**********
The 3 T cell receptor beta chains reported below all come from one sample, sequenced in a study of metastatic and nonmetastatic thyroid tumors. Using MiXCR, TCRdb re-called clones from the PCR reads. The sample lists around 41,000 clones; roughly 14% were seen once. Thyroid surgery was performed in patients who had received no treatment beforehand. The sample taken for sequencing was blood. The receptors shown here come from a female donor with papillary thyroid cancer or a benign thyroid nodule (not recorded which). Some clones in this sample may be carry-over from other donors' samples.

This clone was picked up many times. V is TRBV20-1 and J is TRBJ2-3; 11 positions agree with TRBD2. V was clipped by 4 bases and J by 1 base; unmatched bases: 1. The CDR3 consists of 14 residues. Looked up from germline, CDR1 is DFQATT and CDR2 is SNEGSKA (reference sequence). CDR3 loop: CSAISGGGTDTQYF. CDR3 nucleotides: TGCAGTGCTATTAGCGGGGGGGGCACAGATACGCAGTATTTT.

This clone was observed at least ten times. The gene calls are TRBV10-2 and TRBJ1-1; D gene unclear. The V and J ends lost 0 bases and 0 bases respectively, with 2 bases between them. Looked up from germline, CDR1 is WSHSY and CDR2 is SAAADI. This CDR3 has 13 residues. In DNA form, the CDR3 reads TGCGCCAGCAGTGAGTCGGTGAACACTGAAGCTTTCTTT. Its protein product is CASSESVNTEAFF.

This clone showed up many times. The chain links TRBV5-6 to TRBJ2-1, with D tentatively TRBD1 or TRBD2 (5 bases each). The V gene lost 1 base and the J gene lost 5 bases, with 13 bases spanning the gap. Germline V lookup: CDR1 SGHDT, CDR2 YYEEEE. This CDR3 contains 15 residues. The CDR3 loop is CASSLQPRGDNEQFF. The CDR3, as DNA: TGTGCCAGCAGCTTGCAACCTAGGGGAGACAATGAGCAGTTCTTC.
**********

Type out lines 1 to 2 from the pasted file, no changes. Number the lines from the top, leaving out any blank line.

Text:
The 3 T cell receptor beta chains reported below all come from one sample, sequenced in a study of metastatic and nonmetastatic thyroid tumors. Using MiXCR, TCRdb re-called clones from the PCR reads. The sample lists around 41,000 clones; roughly 14% were seen once. Thyroid surgery was performed in patients who had received no treatment beforehand. The sample taken for sequencing was blood. The receptors shown here come from a female donor with papillary thyroid cancer or a benign thyroid nodule (not recorded which). Some clones in this sample may be carry-over from other donors' samples.

This clone was picked up many times. V is TRBV20-1 and J is TRBJ2-3; 11 positions agree with TRBD2. V was clipped by 4 bases and J by 1 base; unmatched bases: 1. The CDR3 consists of 14 residues. Looked up from germline, CDR1 is DFQATT and CDR2 is SNEGSKA (reference sequence). CDR3 loop: CSAISGGGTDTQYF. CDR3 nucleotides: TGCAGTGCTATTAGCGGGGGGGGCACAGATACGCAGTATTTT.